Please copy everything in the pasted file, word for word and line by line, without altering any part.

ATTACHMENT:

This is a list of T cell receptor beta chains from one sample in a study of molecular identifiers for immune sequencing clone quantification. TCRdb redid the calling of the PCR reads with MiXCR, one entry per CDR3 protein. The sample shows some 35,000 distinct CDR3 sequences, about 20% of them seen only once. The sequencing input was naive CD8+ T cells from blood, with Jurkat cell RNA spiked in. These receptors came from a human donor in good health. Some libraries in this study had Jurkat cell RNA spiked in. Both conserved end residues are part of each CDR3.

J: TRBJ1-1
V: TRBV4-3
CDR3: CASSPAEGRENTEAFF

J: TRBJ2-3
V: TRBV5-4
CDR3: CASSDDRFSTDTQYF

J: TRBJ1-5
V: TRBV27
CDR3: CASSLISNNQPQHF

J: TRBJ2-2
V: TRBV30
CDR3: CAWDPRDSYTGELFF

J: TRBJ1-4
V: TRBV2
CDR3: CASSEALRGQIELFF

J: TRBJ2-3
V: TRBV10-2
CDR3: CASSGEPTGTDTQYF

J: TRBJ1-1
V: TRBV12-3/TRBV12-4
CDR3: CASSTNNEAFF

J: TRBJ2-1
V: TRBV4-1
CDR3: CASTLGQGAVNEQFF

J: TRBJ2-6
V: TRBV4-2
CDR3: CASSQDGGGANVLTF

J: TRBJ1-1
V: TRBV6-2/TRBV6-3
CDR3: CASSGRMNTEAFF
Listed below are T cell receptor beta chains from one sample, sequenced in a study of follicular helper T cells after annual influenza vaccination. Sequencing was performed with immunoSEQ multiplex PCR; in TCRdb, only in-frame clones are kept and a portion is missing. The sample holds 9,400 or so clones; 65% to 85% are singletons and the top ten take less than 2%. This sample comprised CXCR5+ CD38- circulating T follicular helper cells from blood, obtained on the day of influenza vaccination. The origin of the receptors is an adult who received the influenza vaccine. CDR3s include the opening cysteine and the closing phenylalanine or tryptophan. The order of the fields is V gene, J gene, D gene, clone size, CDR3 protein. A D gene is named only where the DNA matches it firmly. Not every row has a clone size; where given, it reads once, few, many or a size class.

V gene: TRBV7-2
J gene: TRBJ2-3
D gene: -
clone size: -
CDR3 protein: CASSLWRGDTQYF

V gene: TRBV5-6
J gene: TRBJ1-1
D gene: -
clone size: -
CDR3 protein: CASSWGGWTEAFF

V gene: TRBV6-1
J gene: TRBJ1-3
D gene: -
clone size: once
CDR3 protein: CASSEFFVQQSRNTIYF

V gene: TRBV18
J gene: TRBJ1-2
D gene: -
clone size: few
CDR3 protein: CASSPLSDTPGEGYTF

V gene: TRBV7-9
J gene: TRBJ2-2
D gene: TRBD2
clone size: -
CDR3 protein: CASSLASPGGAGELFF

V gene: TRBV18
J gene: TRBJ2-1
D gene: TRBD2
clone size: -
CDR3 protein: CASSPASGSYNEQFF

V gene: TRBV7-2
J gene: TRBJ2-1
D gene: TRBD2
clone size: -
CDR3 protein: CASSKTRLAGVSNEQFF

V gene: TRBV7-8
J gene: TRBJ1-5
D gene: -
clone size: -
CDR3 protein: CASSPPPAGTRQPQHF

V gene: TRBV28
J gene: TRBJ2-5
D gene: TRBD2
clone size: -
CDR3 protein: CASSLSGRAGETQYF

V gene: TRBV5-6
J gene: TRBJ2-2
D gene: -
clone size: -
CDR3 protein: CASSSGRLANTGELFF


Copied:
This is a list of T cell receptor beta chains from one sample in a study of molecular identifiers for immune sequencing clone quantification. TCRdb redid the calling of the PCR reads with MiXCR, one entry per CDR3 protein. The sample shows some 35,000 distinct CDR3 sequences, about 20% of them seen only once. The sequencing input was naive CD8+ T cells from blood, with Jurkat cell RNA spiked in. These receptors came from a human donor in good health. Some libraries in this study had Jurkat cell RNA spiked in. Both conserved end residues are part of each CDR3.

J: TRBJ1-1
V: TRBV4-3
CDR3: CASSPAEGRENTEAFF

J: TRBJ2-3
V: TRBV5-4
CDR3: CASSDDRFSTDTQYF

J: TRBJ1-5
V: TRBV27
CDR3: CASSLISNNQPQHF

J: TRBJ2-2
V: TRBV30
CDR3: CAWDPRDSYTGELFF

J: TRBJ1-4
V: TRBV2
CDR3: CASSEALRGQIELFF

J: TRBJ2-3
V: TRBV10-2
CDR3: CASSGEPTGTDTQYF

J: TRBJ1-1
V: TRBV12-3/TRBV12-4
CDR3: CASSTNNEAFF

J: TRBJ2-1
V: TRBV4-1
CDR3: CASTLGQGAVNEQFF

J: TRBJ2-6
V: TRBV4-2
CDR3: CASSQDGGGANVLTF

J: TRBJ1-1
V: TRBV6-2/TRBV6-3
CDR3: CASSGRMNTEAFF
Listed below are T cell receptor beta chains from one sample, sequenced in a study of follicular helper T cells after annual influenza vaccination. Sequencing was performed with immunoSEQ multiplex PCR; in TCRdb, only in-frame clones are kept and a portion is missing. The sample holds 9,400 or so clones; 65% to 85% are singletons and the top ten take less than 2%. This sample comprised CXCR5+ CD38- circulating T follicular helper cells from blood, obtained on the day of influenza vaccination. The origin of the receptors is an adult who received the influenza vaccine. CDR3s include the opening cysteine and the closing phenylalanine or tryptophan. The order of the fields is V gene, J gene, D gene, clone size, CDR3 protein. A D gene is named only where the DNA matches it firmly. Not every row has a clone size; where given, it reads once, few, many or a size class.

V gene: TRBV7-2
J gene: TRBJ2-3
D gene: -
clone size: -
CDR3 protein: CASSLWRGDTQYF

V gene: TRBV5-6
J gene: TRBJ1-1
D gene: -
clone size: -
CDR3 protein: CASSWGGWTEAFF

V gene: TRBV6-1
J gene: TRBJ1-3
D gene: -
clone size: once
CDR3 protein: CASSEFFVQQSRNTIYF

V gene: TRBV18
J gene: TRBJ1-2
D gene: -
clone size: few
CDR3 protein: CASSPLSDTPGEGYTF

V gene: TRBV7-9
J gene: TRBJ2-2
D gene: TRBD2
clone size: -
CDR3 protein: CASSLASPGGAGELFF

V gene: TRBV18
J gene: TRBJ2-1
D gene: TRBD2
clone size: -
CDR3 protein: CASSPASGSYNEQFF

V gene: TRBV7-2
J gene: TRBJ2-1
D gene: TRBD2
clone size: -
CDR3 protein: CASSKTRLAGVSNEQFF

V gene: TRBV7-8
J gene: TRBJ1-5
D gene: -
clone size: -
CDR3 protein: CASSPPPAGTRQPQHF

V gene: TRBV28
J gene: TRBJ2-5
D gene: TRBD2
clone size: -
CDR3 protein: CASSLSGRAGETQYF

V gene: TRBV5-6
J gene: TRBJ2-2
D gene: -
clone size: -
CDR3 protein: CASSSGRLANTGELFF